He progressed during spring practice and, much like Fleming, can cover up his lack of schematic understanding with above-average athleticism. Work is yet to be done, especially when it comes to basic, fundamental pass-coverage principles and press coverage technique, but Dugar appears ready to shoulder a larger workload this season.
Jimmy Hall, Sophomore. Safety.
Former USC wideout Kyle Prater learned it the hard way: Hall is an explosive, powerful defensive force. During a late-May spring practice, Prater reached for a pass from quarterback Kain Colter. Instead of catching the ball, Prater was treated to a vicious blast from Hall, who planted his helmet squarely in the wideout’s midsection. Prater fell to his knees and revealed to everyone on hand what he had for breakfast that morning…yeah.
As this short anecdote makes unequivocally clear, Hall is, athletically speaking, capable of grappling with the Big Ten’s best wideouts. But his football IQ and scheme familiarity don’t match up with his off-the-charts athleticism, so it may be a while before he sees consistent playing time.
All in all, he’s Fleming’s main competition for a starting safety spot alongside Campbell, so he may work his way into the starting lineup at some point this season.
Jared Carpenter, Senior. Safety.
The emergence of Campbell cut into Carpenter's playing time last season. He appeared in just eight games after playing a combined 23 games the previous two seasons. The senior will provide depth behind Fleming and Campbell and should play a key reserve role this season.
Hunter Bates, Senior. Safety
Bates suffered a broken leg in the 2011 Ticket City Bowl, and his play declined last season because of it. He appeared in all 13 games last season as a key reserve and recorded 10 tackles. He's likely to play a similar backup role this season, most likely filling in for Fleming as he learns the defense.
Daniel Jones. Sophomore. Cornerback.
Thrust into the starting lineup for NU’s Nov. 26 home matchup with Michigan State, Jones looked completely overwhelmed (This play pretty much sums up Jones’ performance). Against Texas A & M, Ryan Tannehill made it a point of emphasis to throw the ball his way whenever possible.
It’s tough to say whether Jones will rebound from his underwhelming debut, but he did show improvements in spring practice and could work his way into some playing time.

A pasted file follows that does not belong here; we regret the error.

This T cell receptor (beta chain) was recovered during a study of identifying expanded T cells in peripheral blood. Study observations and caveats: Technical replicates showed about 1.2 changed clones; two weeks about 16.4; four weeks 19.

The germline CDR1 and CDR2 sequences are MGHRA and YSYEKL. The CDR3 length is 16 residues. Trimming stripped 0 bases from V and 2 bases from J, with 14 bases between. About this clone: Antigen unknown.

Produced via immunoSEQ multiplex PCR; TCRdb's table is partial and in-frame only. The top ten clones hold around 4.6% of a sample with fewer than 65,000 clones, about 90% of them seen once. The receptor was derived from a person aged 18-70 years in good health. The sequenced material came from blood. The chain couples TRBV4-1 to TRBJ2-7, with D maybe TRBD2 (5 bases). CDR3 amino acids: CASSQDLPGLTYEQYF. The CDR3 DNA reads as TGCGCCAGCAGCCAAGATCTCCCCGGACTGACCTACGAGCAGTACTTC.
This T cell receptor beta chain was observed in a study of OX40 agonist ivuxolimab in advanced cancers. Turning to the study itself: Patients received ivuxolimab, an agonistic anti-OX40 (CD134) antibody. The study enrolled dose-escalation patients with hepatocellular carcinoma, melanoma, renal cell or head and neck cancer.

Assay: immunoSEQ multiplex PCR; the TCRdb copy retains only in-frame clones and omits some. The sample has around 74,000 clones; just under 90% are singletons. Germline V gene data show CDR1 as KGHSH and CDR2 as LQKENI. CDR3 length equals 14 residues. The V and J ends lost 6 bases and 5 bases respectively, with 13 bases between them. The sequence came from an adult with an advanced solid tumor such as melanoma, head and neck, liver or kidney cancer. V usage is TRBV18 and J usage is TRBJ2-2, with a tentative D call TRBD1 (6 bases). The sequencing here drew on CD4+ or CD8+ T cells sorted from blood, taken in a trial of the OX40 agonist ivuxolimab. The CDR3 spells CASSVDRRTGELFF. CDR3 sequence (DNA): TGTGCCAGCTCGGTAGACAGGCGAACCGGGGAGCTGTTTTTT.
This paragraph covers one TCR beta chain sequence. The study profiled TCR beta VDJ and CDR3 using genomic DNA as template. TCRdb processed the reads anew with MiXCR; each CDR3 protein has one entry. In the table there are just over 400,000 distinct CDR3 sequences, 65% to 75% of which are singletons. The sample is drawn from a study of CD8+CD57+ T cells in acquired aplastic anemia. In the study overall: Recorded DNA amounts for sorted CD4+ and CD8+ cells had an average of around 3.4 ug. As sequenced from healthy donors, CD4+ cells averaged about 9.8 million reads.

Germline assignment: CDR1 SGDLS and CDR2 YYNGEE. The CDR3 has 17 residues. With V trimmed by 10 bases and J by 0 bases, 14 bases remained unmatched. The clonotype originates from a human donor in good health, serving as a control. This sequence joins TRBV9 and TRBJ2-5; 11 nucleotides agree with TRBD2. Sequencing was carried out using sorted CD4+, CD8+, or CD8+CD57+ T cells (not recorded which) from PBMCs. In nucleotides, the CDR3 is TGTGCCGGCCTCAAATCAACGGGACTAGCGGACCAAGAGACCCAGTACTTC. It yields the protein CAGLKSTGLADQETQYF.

C.J. Bryant. Sophomore. Cornerback. & Jarrell Williams. RS Freshman. Cornerback
Both Bryant and Williams may not play on defense this season, but they have the speed, quickness and big-play ability to make an impact on special teams.
Mike Eshun, Matt Carpenter and Joe Cannon have all shown improvement on scout team and in spring practice. Any of these three can contribute on special teams this season.
The Recruits (All star ratings according to Scout)
Terrance Brown. S, 6-1, 195 — two-star, Los Alamitos (CA)
Traveon Henry. S, 6-1, 200 — three-star, Lauderdale Lakes (FL)
Joseph Jones. S, 6-1, 200 — three-star, Plano (IL)
Dwight White. CB, 5-10, 178 — two-star, Cypress (TX)
Austin Carr. S, 6-1, 195--Benicia (CA)
Let’s be clear: this whole unit is a concern. Without Peters or Mabin, NU’s defensive backfield will become a safe haven for pass-happy offenses.
The one returning starter, Campbell, has but one year of experience and could struggle as he takes on a larger role this season. At cornerback, neither VanHoose or Evans have played a single snap of Big Ten football, and the backup situation is less than promising.
Overall, NU will try to win games this year in spite of its secondary, not because of it. With the recent proliferation of high-tempo, no-huddle offenses amongst Big Ten teams—both Iowa and Ohio State are in on the trend this season—the Wildcats pass defense will find itself in high-pressure situations all too often. Barring a miraculous change in philosophy, personnel or some combination of both, this secondary will be one of the most vulnerable in the conference.
NU gave up an average of 230.4 pass yards per game in conference play last season. I don’t expect that number to improve in 2012, not with the combined loss of Peters and Mabin, not with Campbell as the best returning starter and not with two starting cornerbacks that have played a combined 0 snaps for the Wildcats.
Theoretically, all signs point to a pass-defense disaster this upcoming season.